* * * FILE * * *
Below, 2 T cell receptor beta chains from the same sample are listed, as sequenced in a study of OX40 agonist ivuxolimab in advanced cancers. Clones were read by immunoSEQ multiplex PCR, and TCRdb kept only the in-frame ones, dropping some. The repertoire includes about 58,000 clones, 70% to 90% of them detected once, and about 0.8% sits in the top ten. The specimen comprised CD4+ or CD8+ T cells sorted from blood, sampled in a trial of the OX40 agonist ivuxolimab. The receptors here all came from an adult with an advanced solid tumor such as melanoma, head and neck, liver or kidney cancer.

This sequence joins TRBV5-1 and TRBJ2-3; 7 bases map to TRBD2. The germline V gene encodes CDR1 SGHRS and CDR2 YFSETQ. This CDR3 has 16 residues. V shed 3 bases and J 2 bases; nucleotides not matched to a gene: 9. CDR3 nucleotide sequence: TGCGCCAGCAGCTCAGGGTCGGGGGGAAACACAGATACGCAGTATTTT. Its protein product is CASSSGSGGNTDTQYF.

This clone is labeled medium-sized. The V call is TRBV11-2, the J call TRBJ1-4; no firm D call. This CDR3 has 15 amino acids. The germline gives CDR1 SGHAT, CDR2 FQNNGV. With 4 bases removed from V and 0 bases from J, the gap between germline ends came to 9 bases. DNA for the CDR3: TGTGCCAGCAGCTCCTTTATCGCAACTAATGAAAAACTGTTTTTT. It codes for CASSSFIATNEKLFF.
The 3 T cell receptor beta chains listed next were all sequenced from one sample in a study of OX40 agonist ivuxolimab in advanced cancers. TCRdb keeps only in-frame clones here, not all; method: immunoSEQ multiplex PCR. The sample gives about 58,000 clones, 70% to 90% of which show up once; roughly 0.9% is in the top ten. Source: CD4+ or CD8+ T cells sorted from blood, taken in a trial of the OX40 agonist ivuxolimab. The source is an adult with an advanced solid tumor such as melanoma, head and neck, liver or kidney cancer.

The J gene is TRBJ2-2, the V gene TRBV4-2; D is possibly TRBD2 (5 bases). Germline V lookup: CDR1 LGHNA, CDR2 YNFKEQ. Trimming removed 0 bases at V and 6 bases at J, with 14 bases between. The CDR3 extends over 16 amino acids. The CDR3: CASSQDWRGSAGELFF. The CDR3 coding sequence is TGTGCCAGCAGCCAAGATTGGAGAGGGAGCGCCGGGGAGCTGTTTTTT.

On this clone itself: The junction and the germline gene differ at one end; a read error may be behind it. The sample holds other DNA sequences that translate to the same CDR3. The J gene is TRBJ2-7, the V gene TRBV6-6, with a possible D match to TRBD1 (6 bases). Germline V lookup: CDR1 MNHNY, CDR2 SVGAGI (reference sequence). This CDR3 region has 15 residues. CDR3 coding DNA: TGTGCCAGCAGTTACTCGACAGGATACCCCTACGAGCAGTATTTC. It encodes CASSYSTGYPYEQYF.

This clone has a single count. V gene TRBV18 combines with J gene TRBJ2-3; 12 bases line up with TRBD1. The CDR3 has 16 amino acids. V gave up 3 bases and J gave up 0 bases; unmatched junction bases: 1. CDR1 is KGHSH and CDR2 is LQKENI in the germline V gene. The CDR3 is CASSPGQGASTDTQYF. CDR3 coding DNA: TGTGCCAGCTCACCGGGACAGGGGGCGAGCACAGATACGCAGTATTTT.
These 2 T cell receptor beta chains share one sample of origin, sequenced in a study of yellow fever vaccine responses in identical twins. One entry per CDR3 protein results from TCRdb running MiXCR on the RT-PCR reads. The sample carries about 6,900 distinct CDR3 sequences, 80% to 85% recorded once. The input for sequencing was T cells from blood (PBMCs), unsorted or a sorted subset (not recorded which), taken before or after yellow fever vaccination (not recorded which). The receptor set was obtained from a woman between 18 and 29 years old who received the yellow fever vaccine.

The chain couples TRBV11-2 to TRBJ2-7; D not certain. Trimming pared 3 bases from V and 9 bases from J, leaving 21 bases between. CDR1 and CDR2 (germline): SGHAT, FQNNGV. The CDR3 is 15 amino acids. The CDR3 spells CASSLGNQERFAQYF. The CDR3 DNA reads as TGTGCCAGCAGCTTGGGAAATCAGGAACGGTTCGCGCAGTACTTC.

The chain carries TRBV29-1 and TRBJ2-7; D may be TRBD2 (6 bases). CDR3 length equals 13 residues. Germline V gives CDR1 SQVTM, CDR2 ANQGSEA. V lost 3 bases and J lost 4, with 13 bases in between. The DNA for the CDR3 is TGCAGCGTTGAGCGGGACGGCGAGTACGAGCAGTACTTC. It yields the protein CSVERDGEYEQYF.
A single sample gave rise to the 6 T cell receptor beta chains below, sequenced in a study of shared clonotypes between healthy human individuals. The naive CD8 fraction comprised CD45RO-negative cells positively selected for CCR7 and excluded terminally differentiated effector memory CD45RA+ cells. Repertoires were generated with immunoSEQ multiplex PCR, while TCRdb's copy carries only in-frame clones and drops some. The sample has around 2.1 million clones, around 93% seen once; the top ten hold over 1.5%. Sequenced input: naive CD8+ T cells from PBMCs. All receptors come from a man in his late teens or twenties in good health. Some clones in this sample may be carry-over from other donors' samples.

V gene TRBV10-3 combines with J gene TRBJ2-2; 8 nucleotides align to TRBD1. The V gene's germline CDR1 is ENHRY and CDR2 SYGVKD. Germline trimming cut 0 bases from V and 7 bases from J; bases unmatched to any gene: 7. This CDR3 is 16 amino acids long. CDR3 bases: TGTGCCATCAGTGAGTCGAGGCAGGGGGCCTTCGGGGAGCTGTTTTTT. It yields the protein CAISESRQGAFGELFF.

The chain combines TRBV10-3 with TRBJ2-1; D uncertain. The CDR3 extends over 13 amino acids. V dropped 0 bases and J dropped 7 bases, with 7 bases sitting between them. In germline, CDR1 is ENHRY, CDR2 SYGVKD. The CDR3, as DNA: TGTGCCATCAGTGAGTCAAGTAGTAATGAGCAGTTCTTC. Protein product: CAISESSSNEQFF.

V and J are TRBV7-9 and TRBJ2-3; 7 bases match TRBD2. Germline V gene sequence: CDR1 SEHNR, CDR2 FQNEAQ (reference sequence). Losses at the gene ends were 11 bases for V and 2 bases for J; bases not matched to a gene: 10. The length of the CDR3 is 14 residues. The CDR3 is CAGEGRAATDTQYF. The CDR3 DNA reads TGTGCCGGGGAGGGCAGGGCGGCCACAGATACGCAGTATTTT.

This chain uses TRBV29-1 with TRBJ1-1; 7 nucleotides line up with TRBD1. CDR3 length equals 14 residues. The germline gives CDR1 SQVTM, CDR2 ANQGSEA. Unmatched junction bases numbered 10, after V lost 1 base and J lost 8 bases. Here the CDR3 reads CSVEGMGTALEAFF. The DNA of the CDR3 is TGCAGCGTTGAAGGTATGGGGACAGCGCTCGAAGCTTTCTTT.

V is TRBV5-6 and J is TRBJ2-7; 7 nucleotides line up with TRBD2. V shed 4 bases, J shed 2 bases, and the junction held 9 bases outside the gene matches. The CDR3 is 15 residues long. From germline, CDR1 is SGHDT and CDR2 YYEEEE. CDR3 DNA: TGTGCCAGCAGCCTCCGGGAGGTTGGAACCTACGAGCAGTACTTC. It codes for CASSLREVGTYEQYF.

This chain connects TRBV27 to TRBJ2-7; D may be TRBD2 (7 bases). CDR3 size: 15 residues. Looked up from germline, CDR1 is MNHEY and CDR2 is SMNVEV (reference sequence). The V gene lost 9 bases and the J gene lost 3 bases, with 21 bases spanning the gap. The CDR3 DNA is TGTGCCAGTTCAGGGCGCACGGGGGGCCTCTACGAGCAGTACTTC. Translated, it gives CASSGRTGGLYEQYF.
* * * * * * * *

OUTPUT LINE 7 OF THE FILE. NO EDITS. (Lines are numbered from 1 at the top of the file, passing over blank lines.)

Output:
This clone has a single count. V gene TRBV18 combines with J gene TRBJ2-3; 12 bases line up with TRBD1. The CDR3 has 16 amino acids. V gave up 3 bases and J gave up 0 bases; unmatched junction bases: 1. CDR1 is KGHSH and CDR2 is LQKENI in the germline V gene. The CDR3 is CASSPGQGASTDTQYF. CDR3 coding DNA: TGTGCCAGCTCACCGGGACAGGGGGCGAGCACAGATACGCAGTATTTT.